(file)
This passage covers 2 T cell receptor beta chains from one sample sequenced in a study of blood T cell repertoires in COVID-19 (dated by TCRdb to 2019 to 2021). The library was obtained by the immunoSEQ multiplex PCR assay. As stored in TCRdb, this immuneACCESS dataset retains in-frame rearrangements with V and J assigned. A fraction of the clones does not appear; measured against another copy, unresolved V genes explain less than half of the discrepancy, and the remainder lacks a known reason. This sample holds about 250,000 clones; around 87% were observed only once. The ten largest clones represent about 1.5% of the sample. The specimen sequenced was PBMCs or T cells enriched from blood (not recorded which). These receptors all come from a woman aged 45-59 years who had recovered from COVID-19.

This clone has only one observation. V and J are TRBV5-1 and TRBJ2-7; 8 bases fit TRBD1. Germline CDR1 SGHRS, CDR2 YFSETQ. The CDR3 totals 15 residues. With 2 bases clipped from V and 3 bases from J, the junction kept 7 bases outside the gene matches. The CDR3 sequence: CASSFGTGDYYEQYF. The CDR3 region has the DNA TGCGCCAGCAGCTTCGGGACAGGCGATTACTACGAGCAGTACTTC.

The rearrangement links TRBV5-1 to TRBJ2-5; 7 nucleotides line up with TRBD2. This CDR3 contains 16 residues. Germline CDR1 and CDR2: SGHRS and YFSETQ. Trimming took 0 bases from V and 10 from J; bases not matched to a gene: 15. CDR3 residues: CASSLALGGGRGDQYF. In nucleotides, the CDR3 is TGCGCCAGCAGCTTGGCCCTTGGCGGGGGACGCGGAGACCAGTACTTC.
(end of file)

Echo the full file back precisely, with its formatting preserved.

This passage covers 2 T cell receptor beta chains from one sample sequenced in a study of blood T cell repertoires in COVID-19 (dated by TCRdb to 2019 to 2021). The library was obtained by the immunoSEQ multiplex PCR assay. As stored in TCRdb, this immuneACCESS dataset retains in-frame rearrangements with V and J assigned. A fraction of the clones does not appear; measured against another copy, unresolved V genes explain less than half of the discrepancy, and the remainder lacks a known reason. This sample holds about 250,000 clones; around 87% were observed only once. The ten largest clones represent about 1.5% of the sample. The specimen sequenced was PBMCs or T cells enriched from blood (not recorded which). These receptors all come from a woman aged 45-59 years who had recovered from COVID-19.

This clone has only one observation. V and J are TRBV5-1 and TRBJ2-7; 8 bases fit TRBD1. Germline CDR1 SGHRS, CDR2 YFSETQ. The CDR3 totals 15 residues. With 2 bases clipped from V and 3 bases from J, the junction kept 7 bases outside the gene matches. The CDR3 sequence: CASSFGTGDYYEQYF. The CDR3 region has the DNA TGCGCCAGCAGCTTCGGGACAGGCGATTACTACGAGCAGTACTTC.

The rearrangement links TRBV5-1 to TRBJ2-5; 7 nucleotides line up with TRBD2. This CDR3 contains 16 residues. Germline CDR1 and CDR2: SGHRS and YFSETQ. Trimming took 0 bases from V and 10 from J; bases not matched to a gene: 15. CDR3 residues: CASSLALGGGRGDQYF. In nucleotides, the CDR3 is TGCGCCAGCAGCTTGGCCCTTGGCGGGGGACGCGGAGACCAGTACTTC.